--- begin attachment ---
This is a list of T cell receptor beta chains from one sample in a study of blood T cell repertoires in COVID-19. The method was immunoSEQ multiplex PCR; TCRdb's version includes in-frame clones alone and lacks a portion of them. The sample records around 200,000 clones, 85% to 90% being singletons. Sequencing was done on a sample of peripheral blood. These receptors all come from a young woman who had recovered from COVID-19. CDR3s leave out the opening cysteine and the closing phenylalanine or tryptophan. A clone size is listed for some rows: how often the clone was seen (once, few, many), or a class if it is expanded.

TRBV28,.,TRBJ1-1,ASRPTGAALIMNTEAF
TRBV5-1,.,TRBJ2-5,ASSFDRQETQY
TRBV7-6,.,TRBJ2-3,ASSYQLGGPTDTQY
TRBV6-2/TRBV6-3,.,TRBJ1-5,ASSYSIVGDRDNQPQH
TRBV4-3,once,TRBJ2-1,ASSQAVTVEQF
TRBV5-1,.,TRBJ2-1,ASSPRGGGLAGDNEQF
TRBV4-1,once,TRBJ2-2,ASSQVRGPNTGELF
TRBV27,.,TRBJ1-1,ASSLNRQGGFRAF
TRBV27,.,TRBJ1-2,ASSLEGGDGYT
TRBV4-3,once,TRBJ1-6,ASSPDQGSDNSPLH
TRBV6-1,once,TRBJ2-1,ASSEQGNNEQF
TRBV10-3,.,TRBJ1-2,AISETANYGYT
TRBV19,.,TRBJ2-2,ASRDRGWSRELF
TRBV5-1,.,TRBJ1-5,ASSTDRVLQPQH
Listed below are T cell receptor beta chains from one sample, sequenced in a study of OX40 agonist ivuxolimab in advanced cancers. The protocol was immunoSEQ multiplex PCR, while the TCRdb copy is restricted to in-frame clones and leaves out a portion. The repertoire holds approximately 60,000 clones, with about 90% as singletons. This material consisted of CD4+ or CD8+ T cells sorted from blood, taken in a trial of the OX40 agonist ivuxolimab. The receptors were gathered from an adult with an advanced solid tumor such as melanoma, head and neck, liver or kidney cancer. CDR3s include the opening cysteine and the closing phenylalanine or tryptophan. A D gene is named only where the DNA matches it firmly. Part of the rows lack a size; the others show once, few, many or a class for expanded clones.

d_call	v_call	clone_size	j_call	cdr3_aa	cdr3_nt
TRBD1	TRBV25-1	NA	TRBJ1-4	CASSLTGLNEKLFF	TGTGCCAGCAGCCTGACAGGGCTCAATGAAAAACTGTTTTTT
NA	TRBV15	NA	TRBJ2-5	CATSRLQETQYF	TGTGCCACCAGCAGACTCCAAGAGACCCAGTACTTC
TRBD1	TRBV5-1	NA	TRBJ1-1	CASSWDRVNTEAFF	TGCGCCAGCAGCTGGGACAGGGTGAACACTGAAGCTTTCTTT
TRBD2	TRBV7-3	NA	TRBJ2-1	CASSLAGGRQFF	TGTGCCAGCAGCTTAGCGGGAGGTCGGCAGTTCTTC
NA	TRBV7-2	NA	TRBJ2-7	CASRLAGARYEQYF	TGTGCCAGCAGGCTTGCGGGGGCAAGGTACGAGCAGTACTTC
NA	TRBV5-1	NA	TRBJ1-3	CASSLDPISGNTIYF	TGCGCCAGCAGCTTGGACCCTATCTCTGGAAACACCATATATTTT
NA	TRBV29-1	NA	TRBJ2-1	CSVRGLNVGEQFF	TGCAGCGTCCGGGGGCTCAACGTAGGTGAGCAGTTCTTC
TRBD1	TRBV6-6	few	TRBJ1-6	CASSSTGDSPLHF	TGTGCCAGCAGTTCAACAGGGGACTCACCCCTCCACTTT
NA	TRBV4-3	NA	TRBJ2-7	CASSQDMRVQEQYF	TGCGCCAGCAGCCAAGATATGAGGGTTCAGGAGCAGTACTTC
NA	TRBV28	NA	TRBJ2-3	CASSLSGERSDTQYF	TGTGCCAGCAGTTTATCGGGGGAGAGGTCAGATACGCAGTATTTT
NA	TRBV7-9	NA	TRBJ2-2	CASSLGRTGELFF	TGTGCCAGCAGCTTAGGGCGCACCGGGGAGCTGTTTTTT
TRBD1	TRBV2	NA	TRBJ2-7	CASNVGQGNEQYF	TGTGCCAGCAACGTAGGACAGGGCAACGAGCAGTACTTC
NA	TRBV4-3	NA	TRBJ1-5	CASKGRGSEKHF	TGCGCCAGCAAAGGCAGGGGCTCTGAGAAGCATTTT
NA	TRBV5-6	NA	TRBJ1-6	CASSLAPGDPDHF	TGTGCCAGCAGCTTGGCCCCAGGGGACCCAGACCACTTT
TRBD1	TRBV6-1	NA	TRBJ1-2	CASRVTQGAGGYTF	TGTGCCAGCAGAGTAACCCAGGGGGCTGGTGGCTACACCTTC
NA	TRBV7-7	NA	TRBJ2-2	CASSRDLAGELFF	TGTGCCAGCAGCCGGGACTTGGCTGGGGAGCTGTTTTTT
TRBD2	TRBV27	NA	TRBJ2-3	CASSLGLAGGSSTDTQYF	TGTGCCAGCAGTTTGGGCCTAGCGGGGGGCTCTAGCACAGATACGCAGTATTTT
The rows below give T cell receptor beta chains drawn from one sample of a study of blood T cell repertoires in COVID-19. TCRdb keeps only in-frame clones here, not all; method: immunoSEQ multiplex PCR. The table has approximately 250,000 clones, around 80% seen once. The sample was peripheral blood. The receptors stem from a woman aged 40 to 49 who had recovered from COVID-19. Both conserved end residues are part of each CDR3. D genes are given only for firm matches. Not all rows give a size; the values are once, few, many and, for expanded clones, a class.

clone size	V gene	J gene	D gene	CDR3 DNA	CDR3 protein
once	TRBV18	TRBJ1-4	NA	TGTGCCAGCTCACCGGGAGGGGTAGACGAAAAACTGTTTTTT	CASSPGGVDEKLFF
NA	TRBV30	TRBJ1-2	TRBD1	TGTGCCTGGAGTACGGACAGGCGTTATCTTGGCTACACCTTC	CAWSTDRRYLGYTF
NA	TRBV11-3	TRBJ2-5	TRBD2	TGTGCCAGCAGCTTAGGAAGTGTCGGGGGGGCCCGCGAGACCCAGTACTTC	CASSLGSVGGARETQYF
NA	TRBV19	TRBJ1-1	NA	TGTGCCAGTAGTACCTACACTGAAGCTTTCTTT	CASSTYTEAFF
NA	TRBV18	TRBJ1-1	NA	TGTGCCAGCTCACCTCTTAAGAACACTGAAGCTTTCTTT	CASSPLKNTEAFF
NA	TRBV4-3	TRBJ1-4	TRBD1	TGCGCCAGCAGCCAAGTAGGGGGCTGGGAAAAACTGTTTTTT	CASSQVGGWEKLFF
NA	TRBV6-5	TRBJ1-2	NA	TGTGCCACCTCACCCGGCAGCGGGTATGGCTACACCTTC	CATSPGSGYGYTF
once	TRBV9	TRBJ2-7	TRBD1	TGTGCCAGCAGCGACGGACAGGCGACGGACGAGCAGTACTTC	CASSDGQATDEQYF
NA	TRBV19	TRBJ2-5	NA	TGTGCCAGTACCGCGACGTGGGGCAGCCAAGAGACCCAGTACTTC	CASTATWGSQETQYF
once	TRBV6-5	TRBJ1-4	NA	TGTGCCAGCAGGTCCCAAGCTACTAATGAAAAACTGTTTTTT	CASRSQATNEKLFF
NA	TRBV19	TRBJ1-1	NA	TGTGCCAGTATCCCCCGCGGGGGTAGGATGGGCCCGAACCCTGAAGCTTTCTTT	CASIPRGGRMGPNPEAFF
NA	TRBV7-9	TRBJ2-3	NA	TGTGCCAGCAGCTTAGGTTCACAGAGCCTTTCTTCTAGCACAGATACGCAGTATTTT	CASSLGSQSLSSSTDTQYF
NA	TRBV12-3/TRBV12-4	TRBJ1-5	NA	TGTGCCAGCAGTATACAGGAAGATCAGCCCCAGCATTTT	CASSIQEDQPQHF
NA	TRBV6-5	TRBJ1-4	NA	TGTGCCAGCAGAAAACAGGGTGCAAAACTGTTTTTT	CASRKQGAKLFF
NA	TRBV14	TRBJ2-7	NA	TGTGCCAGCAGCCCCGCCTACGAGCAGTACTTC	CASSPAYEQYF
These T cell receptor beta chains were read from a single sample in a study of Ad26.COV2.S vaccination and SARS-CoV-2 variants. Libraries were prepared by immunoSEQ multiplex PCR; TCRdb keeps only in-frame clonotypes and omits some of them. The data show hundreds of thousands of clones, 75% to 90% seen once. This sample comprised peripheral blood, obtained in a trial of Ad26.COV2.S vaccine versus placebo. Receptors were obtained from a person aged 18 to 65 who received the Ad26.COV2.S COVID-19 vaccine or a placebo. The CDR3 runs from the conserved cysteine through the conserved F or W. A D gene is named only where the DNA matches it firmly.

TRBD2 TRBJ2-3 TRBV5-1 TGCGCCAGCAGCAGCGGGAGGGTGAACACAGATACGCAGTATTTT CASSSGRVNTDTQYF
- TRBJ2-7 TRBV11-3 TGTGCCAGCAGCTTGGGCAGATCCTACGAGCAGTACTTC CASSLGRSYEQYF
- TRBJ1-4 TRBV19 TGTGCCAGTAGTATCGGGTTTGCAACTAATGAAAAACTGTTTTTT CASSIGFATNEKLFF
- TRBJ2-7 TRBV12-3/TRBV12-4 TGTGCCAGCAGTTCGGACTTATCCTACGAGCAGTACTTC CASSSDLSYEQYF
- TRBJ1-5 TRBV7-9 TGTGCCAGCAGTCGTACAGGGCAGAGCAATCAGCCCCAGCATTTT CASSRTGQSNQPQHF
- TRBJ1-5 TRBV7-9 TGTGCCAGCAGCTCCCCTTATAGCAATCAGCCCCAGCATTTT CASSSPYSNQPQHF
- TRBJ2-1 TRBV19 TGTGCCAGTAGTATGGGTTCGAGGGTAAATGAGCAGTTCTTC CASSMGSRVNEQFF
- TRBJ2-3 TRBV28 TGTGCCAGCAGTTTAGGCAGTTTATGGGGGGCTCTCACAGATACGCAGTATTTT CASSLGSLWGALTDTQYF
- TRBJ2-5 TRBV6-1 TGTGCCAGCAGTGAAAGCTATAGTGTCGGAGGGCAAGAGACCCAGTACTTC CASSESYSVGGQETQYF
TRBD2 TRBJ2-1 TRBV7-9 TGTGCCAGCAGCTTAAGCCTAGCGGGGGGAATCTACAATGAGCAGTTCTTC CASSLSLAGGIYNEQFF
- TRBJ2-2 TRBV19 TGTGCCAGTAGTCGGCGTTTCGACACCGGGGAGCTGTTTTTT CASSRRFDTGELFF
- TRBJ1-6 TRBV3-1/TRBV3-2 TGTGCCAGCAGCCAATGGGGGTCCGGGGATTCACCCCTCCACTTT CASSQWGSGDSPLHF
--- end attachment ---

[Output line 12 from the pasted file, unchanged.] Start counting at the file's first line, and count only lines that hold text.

TRBV6-1,once,TRBJ2-1,ASSEQGNNEQF